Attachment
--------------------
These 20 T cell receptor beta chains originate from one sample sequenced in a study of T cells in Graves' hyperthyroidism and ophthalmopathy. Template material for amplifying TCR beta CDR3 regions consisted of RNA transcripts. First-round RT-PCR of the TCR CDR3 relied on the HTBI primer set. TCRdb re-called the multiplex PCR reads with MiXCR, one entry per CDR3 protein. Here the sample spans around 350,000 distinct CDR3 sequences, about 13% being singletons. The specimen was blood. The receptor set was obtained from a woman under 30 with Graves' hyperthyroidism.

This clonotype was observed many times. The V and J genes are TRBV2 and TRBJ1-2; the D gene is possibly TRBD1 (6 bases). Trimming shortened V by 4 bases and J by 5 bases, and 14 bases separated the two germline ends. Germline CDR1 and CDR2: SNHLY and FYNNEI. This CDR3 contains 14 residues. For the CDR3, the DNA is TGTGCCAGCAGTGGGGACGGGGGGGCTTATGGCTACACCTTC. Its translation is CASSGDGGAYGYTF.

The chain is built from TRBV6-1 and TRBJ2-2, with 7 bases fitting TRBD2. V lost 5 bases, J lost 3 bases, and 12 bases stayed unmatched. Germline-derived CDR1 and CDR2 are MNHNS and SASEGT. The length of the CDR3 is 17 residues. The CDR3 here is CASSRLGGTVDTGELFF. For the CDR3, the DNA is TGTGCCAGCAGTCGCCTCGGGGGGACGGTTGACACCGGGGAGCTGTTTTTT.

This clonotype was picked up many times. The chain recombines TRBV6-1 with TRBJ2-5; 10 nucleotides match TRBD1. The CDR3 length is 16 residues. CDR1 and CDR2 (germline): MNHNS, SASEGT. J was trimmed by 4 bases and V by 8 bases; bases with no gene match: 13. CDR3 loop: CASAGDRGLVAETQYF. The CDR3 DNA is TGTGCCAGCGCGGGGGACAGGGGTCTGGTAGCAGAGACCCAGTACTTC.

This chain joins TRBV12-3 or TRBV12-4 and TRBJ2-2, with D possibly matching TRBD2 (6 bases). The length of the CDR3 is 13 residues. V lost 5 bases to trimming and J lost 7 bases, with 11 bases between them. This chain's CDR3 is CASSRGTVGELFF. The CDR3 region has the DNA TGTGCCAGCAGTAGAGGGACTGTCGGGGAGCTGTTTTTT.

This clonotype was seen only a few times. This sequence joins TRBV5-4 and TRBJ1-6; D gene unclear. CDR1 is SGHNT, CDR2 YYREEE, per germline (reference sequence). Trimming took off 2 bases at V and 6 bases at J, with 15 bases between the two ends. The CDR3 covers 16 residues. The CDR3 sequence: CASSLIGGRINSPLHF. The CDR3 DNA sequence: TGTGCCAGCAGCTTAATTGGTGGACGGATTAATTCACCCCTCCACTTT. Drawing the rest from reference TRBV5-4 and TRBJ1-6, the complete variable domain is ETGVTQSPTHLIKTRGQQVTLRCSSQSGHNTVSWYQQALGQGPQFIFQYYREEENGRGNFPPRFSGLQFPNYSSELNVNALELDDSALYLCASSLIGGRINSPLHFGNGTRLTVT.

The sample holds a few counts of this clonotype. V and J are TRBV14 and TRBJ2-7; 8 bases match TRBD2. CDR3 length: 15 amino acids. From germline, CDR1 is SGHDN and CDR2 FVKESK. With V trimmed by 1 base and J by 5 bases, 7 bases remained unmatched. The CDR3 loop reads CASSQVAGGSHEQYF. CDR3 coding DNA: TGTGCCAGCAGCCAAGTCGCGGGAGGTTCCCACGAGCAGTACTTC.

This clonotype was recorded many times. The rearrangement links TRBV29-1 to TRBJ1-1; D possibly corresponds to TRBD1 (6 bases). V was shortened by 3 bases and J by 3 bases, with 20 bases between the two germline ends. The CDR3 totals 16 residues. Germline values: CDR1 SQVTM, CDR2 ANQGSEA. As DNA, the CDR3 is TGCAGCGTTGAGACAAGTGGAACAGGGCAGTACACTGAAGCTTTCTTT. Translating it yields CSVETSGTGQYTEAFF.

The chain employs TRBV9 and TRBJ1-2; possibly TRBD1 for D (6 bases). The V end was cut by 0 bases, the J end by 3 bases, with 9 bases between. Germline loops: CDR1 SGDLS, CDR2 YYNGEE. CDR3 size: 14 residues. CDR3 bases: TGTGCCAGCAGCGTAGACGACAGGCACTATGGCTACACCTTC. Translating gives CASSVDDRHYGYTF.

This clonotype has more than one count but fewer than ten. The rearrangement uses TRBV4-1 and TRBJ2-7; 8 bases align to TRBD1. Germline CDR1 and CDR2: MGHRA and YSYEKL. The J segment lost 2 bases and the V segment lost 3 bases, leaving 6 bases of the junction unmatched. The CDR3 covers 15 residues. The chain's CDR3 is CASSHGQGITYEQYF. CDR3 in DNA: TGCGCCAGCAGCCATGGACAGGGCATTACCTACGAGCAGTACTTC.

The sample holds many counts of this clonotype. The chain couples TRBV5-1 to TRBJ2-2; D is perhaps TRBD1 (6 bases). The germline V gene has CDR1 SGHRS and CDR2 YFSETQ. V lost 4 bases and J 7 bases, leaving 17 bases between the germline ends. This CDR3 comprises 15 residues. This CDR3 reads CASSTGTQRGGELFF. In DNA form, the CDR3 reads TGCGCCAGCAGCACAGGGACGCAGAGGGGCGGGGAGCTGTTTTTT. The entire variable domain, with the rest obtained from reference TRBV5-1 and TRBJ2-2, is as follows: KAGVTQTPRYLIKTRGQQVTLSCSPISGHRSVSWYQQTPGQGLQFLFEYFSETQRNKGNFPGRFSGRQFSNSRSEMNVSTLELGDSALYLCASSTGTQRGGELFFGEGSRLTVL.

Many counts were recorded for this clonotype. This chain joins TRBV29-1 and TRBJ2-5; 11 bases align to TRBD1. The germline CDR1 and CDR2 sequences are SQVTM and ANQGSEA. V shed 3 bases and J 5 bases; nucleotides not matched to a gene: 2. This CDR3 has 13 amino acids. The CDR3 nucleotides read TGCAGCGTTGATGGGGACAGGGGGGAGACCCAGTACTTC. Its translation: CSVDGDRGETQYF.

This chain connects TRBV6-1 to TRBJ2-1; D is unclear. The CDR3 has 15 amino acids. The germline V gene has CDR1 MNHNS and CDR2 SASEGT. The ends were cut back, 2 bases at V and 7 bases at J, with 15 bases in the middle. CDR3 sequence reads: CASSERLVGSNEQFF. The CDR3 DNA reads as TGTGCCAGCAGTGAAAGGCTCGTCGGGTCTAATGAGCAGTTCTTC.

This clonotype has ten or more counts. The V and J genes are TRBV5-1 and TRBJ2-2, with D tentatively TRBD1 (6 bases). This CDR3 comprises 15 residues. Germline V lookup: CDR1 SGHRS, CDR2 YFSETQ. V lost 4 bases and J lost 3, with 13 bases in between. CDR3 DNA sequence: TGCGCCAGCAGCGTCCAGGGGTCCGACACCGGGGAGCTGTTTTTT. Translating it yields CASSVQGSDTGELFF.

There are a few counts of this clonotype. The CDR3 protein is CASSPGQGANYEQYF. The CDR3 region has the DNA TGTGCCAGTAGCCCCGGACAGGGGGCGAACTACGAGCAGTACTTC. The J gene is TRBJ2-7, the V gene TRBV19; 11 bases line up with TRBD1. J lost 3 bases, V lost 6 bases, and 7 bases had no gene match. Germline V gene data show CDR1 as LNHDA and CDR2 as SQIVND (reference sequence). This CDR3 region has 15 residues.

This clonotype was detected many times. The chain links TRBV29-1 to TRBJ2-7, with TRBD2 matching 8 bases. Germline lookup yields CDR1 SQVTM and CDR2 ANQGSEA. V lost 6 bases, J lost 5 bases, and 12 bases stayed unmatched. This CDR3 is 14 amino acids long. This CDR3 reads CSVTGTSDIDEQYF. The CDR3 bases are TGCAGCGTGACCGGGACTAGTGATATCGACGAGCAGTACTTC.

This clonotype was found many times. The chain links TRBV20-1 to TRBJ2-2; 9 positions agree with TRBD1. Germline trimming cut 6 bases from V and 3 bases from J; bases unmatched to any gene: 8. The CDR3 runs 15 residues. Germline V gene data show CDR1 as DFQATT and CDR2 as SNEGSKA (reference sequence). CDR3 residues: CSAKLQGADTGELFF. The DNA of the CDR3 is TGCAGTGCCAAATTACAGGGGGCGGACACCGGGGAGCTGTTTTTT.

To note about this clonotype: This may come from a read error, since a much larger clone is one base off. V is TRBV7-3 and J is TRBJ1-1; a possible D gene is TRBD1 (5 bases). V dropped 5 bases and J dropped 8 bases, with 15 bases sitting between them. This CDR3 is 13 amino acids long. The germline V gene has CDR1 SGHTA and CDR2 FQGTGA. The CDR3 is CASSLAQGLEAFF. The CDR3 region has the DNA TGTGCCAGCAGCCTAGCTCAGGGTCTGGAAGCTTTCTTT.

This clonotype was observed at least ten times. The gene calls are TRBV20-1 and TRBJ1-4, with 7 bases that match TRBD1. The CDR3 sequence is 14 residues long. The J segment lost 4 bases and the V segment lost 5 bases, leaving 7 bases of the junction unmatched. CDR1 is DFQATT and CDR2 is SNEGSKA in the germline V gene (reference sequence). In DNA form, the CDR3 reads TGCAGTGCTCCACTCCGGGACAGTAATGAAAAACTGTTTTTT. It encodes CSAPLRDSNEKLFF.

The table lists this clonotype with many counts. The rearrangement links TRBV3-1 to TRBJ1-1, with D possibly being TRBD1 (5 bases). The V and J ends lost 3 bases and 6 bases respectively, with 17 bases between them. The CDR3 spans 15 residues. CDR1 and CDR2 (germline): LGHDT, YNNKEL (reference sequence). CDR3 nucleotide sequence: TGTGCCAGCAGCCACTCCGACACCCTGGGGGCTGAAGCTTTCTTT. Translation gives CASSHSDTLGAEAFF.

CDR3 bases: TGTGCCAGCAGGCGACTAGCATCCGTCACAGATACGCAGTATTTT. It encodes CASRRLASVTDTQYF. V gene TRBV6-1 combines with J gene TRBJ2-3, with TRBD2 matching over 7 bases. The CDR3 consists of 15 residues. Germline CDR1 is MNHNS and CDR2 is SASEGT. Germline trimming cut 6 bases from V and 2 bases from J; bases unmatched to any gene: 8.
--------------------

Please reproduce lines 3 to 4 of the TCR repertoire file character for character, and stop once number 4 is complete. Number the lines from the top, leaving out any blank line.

The chain is built from TRBV6-1 and TRBJ2-2, with 7 bases fitting TRBD2. V lost 5 bases, J lost 3 bases, and 12 bases stayed unmatched. Germline-derived CDR1 and CDR2 are MNHNS and SASEGT. The length of the CDR3 is 17 residues. The CDR3 here is CASSRLGGTVDTGELFF. For the CDR3, the DNA is TGTGCCAGCAGTCGCCTCGGGGGGACGGTTGACACCGGGGAGCTGTTTTTT.

This clonotype was picked up many times. The chain recombines TRBV6-1 with TRBJ2-5; 10 nucleotides match TRBD1. The CDR3 length is 16 residues. CDR1 and CDR2 (germline): MNHNS, SASEGT. J was trimmed by 4 bases and V by 8 bases; bases with no gene match: 13. CDR3 loop: CASAGDRGLVAETQYF. The CDR3 DNA is TGTGCCAGCGCGGGGGACAGGGGTCTGGTAGCAGAGACCCAGTACTTC.